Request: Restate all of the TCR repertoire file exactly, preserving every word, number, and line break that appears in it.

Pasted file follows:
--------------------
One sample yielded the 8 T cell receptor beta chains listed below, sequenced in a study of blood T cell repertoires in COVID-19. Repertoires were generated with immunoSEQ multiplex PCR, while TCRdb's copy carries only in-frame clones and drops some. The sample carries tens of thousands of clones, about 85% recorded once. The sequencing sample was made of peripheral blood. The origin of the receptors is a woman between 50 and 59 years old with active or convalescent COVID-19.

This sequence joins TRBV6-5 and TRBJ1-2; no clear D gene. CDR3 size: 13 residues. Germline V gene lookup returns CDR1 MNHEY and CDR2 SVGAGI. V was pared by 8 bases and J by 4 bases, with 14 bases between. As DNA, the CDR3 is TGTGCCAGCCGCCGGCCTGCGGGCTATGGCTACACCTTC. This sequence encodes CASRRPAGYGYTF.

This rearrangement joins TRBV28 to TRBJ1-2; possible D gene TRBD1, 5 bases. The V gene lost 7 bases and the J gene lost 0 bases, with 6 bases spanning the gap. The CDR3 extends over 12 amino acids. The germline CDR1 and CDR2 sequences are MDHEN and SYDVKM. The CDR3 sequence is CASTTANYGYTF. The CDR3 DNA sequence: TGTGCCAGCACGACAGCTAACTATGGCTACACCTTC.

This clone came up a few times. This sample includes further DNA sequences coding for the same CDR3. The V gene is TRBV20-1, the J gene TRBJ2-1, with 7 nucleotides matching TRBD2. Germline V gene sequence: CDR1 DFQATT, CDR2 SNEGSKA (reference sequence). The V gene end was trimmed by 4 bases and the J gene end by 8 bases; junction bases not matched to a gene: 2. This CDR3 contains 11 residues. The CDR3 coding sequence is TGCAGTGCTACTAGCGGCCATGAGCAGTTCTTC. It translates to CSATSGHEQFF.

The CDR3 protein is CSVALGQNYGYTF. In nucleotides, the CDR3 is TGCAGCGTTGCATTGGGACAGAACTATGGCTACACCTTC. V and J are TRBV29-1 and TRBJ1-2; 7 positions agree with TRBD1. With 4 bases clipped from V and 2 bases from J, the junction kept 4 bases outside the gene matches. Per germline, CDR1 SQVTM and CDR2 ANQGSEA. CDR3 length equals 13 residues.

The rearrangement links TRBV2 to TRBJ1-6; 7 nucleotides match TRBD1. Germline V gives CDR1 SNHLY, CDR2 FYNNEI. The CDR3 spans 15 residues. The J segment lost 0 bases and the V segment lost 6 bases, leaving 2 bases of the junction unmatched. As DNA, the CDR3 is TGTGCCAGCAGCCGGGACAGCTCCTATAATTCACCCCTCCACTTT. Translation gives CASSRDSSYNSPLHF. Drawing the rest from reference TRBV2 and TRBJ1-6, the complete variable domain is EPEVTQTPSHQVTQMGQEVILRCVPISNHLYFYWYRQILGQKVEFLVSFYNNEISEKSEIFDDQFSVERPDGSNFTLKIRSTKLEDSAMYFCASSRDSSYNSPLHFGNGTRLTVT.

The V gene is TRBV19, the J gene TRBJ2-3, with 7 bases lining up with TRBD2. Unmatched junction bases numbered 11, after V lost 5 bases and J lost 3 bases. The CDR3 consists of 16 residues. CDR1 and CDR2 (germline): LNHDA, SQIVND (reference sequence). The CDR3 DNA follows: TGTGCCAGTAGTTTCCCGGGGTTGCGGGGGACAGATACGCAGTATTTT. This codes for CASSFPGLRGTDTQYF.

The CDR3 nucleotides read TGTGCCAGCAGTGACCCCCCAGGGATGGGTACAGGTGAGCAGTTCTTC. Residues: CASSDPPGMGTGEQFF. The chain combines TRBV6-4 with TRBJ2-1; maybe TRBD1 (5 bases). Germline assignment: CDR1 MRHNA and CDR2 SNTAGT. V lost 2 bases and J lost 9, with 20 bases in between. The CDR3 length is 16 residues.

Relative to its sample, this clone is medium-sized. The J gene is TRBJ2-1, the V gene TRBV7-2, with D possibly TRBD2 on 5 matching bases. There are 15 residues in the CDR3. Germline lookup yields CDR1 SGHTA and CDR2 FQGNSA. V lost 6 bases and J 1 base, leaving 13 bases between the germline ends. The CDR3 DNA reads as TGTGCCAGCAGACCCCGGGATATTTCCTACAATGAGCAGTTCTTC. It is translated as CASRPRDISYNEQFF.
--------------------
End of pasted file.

One sample yielded the 8 T cell receptor beta chains listed below, sequenced in a study of blood T cell repertoires in COVID-19. Repertoires were generated with immunoSEQ multiplex PCR, while TCRdb's copy carries only in-frame clones and drops some. The sample carries tens of thousands of clones, about 85% recorded once. The sequencing sample was made of peripheral blood. The origin of the receptors is a woman between 50 and 59 years old with active or convalescent COVID-19.

This sequence joins TRBV6-5 and TRBJ1-2; no clear D gene. CDR3 size: 13 residues. Germline V gene lookup returns CDR1 MNHEY and CDR2 SVGAGI. V was pared by 8 bases and J by 4 bases, with 14 bases between. As DNA, the CDR3 is TGTGCCAGCCGCCGGCCTGCGGGCTATGGCTACACCTTC. This sequence encodes CASRRPAGYGYTF.

This rearrangement joins TRBV28 to TRBJ1-2; possible D gene TRBD1, 5 bases. The V gene lost 7 bases and the J gene lost 0 bases, with 6 bases spanning the gap. The CDR3 extends over 12 amino acids. The germline CDR1 and CDR2 sequences are MDHEN and SYDVKM. The CDR3 sequence is CASTTANYGYTF. The CDR3 DNA sequence: TGTGCCAGCACGACAGCTAACTATGGCTACACCTTC.

This clone came up a few times. This sample includes further DNA sequences coding for the same CDR3. The V gene is TRBV20-1, the J gene TRBJ2-1, with 7 nucleotides matching TRBD2. Germline V gene sequence: CDR1 DFQATT, CDR2 SNEGSKA (reference sequence). The V gene end was trimmed by 4 bases and the J gene end by 8 bases; junction bases not matched to a gene: 2. This CDR3 contains 11 residues. The CDR3 coding sequence is TGCAGTGCTACTAGCGGCCATGAGCAGTTCTTC. It translates to CSATSGHEQFF.

The CDR3 protein is CSVALGQNYGYTF. In nucleotides, the CDR3 is TGCAGCGTTGCATTGGGACAGAACTATGGCTACACCTTC. V and J are TRBV29-1 and TRBJ1-2; 7 positions agree with TRBD1. With 4 bases clipped from V and 2 bases from J, the junction kept 4 bases outside the gene matches. Per germline, CDR1 SQVTM and CDR2 ANQGSEA. CDR3 length equals 13 residues.

The rearrangement links TRBV2 to TRBJ1-6; 7 nucleotides match TRBD1. Germline V gives CDR1 SNHLY, CDR2 FYNNEI. The CDR3 spans 15 residues. The J segment lost 0 bases and the V segment lost 6 bases, leaving 2 bases of the junction unmatched. As DNA, the CDR3 is TGTGCCAGCAGCCGGGACAGCTCCTATAATTCACCCCTCCACTTT. Translation gives CASSRDSSYNSPLHF. Drawing the rest from reference TRBV2 and TRBJ1-6, the complete variable domain is EPEVTQTPSHQVTQMGQEVILRCVPISNHLYFYWYRQILGQKVEFLVSFYNNEISEKSEIFDDQFSVERPDGSNFTLKIRSTKLEDSAMYFCASSRDSSYNSPLHFGNGTRLTVT.

The V gene is TRBV19, the J gene TRBJ2-3, with 7 bases lining up with TRBD2. Unmatched junction bases numbered 11, after V lost 5 bases and J lost 3 bases. The CDR3 consists of 16 residues. CDR1 and CDR2 (germline): LNHDA, SQIVND (reference sequence). The CDR3 DNA follows: TGTGCCAGTAGTTTCCCGGGGTTGCGGGGGACAGATACGCAGTATTTT. This codes for CASSFPGLRGTDTQYF.

The CDR3 nucleotides read TGTGCCAGCAGTGACCCCCCAGGGATGGGTACAGGTGAGCAGTTCTTC. Residues: CASSDPPGMGTGEQFF. The chain combines TRBV6-4 with TRBJ2-1; maybe TRBD1 (5 bases). Germline assignment: CDR1 MRHNA and CDR2 SNTAGT. V lost 2 bases and J lost 9, with 20 bases in between. The CDR3 length is 16 residues.

Relative to its sample, this clone is medium-sized. The J gene is TRBJ2-1, the V gene TRBV7-2, with D possibly TRBD2 on 5 matching bases. There are 15 residues in the CDR3. Germline lookup yields CDR1 SGHTA and CDR2 FQGNSA. V lost 6 bases and J 1 base, leaving 13 bases between the germline ends. The CDR3 DNA reads as TGTGCCAGCAGACCCCGGGATATTTCCTACAATGAGCAGTTCTTC. It is translated as CASRPRDISYNEQFF.